Henbane is a poisonous plant that comes from the nightshade family of plants. Also known as black henbane and stinking nightshade, it is also classified as an herb, though its toxic nature tends to severely limit its cooking potential. Its leaves are green in color and slightly fuzzy, and the plant itself bears light yellow or pale purple bell-shaped flowers. The plant itself tends to have a rather foul odor, which is drastically more noticeable when it is in its blooming cycle. Henbane grows around the globe, but originated in Eurasia.
The earliest recording of henbane was found on a Sumerian tablet dating back to around 4,000 BC. The early Egyptians referred to the herb around 1,500 BC, noting it for its highly intoxicating qualities. During the Middle Ages, it was a common supplement added to alcoholic drinks to increase their potency. Throughout time, the plant has long been used by the shamans and seers of many different cultures and civilizations, most likely as a result of its mind-altering properties. Even still today, it tends to carry a rather mystical association with it.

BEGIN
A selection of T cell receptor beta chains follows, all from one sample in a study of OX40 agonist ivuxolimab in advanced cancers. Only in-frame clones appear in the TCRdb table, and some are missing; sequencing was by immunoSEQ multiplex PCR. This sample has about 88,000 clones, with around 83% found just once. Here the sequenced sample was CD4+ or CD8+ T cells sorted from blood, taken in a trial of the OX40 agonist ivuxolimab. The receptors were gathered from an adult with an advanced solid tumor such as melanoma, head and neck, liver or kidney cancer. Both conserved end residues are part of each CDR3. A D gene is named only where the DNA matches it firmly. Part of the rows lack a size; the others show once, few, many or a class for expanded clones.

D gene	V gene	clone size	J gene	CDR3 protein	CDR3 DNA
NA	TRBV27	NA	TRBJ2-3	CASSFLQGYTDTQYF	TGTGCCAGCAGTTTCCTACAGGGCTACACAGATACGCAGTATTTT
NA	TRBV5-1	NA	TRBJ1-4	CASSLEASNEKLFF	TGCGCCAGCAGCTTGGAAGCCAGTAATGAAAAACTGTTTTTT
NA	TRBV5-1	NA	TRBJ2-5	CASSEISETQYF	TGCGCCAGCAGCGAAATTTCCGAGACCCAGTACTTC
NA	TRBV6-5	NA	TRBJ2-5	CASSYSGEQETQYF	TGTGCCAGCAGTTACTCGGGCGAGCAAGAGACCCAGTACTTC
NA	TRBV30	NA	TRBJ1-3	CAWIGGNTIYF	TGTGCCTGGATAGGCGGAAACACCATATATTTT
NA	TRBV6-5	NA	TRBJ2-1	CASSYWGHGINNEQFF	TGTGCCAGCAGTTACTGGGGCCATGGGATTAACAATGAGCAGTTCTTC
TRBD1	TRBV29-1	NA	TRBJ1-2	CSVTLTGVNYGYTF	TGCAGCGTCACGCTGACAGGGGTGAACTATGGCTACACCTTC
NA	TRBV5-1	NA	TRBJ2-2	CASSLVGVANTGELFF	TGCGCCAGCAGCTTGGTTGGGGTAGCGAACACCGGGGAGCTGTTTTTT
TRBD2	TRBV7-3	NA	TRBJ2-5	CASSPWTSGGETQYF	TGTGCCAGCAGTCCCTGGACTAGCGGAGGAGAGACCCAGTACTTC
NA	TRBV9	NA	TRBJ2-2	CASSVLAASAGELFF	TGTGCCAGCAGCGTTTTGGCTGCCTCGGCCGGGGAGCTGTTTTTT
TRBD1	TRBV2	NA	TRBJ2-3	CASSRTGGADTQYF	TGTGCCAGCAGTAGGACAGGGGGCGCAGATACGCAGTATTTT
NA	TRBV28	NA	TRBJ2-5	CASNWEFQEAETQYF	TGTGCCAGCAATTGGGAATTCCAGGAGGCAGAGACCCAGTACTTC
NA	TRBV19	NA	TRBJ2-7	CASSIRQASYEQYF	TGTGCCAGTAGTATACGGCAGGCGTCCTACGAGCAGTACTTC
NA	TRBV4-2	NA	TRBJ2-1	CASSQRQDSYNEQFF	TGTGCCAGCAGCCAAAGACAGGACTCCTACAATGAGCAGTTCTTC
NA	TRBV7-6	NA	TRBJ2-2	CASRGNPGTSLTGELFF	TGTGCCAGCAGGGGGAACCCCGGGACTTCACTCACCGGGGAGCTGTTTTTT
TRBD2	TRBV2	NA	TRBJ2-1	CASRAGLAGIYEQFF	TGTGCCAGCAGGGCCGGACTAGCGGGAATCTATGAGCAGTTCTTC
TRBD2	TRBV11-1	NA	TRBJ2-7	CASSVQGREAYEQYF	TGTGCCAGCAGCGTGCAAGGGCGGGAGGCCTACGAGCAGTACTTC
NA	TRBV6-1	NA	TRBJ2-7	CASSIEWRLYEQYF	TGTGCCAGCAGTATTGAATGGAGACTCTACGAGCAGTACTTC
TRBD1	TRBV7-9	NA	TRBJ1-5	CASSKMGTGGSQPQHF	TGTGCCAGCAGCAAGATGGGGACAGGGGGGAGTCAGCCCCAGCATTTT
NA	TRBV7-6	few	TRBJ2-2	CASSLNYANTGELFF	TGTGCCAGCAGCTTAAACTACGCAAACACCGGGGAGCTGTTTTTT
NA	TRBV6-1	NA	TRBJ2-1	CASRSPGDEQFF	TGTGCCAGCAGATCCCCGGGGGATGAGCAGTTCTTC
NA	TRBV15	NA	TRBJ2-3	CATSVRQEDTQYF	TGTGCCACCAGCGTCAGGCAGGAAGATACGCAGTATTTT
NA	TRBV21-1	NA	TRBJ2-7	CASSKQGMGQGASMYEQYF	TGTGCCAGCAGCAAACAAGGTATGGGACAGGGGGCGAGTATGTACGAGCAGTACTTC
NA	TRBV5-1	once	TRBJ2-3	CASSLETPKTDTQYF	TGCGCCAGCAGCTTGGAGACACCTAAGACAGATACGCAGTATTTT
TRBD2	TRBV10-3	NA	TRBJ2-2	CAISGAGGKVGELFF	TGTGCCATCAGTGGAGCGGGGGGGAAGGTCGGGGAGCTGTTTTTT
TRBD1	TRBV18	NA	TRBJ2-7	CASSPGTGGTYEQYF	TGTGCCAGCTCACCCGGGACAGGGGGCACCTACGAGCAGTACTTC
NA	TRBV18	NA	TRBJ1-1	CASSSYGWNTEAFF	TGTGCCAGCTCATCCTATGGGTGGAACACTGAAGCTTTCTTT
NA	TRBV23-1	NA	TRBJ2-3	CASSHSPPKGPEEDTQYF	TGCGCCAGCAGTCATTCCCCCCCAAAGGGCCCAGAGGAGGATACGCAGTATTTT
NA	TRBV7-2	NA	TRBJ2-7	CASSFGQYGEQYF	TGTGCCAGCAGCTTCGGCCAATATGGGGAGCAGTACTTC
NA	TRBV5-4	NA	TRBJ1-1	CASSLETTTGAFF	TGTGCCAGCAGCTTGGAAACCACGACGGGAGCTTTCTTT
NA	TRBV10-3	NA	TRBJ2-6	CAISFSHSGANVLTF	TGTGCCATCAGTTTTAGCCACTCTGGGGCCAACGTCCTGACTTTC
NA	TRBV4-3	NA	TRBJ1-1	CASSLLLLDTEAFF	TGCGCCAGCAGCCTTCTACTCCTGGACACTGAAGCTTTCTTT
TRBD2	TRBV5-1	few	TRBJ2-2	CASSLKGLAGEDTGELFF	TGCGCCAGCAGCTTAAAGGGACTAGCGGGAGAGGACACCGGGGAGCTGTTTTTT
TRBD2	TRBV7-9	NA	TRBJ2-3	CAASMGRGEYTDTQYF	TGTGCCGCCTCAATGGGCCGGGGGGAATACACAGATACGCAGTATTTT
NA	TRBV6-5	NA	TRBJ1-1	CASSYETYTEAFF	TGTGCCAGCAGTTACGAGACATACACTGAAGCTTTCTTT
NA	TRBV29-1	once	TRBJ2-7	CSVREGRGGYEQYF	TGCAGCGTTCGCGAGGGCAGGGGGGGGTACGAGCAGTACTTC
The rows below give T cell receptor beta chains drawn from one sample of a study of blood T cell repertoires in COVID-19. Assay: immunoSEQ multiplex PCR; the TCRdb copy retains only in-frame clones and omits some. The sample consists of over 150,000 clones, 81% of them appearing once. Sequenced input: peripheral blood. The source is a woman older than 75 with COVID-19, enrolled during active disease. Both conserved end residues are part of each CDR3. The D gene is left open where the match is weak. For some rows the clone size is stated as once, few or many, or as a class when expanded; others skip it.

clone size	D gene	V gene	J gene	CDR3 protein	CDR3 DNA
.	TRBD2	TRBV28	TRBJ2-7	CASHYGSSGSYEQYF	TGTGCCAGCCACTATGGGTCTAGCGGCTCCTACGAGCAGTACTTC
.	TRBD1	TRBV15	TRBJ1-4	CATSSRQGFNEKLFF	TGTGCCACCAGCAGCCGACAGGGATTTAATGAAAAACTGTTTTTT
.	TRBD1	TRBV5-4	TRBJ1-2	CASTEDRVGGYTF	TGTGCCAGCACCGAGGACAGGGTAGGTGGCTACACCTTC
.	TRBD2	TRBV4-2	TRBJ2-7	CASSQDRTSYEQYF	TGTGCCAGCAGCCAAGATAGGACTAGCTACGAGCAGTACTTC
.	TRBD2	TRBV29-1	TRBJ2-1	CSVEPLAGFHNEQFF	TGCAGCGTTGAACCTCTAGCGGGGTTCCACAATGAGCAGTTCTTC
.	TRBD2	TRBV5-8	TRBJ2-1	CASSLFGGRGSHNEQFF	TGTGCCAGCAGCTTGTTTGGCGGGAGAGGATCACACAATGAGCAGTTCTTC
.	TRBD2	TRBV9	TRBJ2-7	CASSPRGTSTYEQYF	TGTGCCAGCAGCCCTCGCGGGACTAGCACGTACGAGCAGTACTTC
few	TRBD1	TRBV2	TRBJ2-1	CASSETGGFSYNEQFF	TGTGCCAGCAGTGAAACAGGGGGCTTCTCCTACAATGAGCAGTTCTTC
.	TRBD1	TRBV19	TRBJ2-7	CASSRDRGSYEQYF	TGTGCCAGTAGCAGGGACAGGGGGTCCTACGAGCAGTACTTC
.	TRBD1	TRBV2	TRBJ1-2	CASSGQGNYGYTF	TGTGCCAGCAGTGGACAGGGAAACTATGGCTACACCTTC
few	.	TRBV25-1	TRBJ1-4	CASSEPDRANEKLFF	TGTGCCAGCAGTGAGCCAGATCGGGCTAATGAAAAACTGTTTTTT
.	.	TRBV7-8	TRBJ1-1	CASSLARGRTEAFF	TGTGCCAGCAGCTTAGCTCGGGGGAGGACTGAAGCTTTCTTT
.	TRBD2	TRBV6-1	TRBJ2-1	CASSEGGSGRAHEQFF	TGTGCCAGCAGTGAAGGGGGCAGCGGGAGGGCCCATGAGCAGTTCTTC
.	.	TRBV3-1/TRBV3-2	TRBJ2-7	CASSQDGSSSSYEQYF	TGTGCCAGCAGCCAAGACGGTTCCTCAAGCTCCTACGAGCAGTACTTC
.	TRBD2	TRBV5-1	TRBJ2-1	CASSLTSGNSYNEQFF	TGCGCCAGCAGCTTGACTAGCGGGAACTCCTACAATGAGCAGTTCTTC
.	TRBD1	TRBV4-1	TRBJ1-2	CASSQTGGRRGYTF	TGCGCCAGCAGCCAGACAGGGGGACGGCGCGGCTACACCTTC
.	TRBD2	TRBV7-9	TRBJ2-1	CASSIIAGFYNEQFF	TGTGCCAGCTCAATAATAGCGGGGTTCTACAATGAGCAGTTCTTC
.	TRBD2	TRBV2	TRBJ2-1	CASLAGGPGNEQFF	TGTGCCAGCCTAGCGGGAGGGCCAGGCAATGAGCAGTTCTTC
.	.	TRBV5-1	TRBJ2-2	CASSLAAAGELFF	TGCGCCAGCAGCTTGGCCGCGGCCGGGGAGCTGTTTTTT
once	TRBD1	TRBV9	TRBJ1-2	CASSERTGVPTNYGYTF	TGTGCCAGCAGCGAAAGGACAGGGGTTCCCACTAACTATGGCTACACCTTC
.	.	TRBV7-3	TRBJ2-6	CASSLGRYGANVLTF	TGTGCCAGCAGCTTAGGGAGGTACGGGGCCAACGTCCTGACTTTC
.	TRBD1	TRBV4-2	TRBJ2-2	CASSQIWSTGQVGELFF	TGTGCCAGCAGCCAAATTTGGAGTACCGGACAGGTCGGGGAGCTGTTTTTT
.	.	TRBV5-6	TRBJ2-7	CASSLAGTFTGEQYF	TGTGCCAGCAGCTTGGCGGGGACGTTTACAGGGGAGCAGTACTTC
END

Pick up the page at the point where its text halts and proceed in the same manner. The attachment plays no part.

In small doses, henbane was often used for medicinal purposes in combination with items such as mandrake, belladonna, and deadly nightshade. These elixirs were given to people before medical procedures to help dull the senses. In essence, these mixtures were an early precursor to modern day anesthesia. When mixed too lightly, the tonic had a tendency to cause hallucinations, leading to its occasional use as a recreational tonic rather than a medicinal one.
If the henbane tonic was mixed at too high a concentration, the results could be deadly. This was sometimes done intentionally to create a fast-acting poison. The use of henbane, along with mandrake and deadly nightshade, in these concoctions also helped to solidify the plant's association with witchcraft and magic. In fact, it is a common ingredient in many fictional witch's brews and magical potions, as well as a staple item in the garden or pantry of many modern day witches.
Henbane's shady nature is also derived from many of the places that it is known to grow. Aside from rubbish piles, the plant is widely found in and around many abandoned monasteries and castles and is a frequent occupant of older graveyards. It is believed the particular compost-like nutrients typically found in these areas are what encourages the growth of the plant.
The modern day uses for henbane are generally medicinal in nature. Since the plant contains a number of chemical components that are, in fact, sedating in nature, it continues to be used for anesthetic purposes. The chemicals can also be used more specifically in painkillers and muscle relaxers.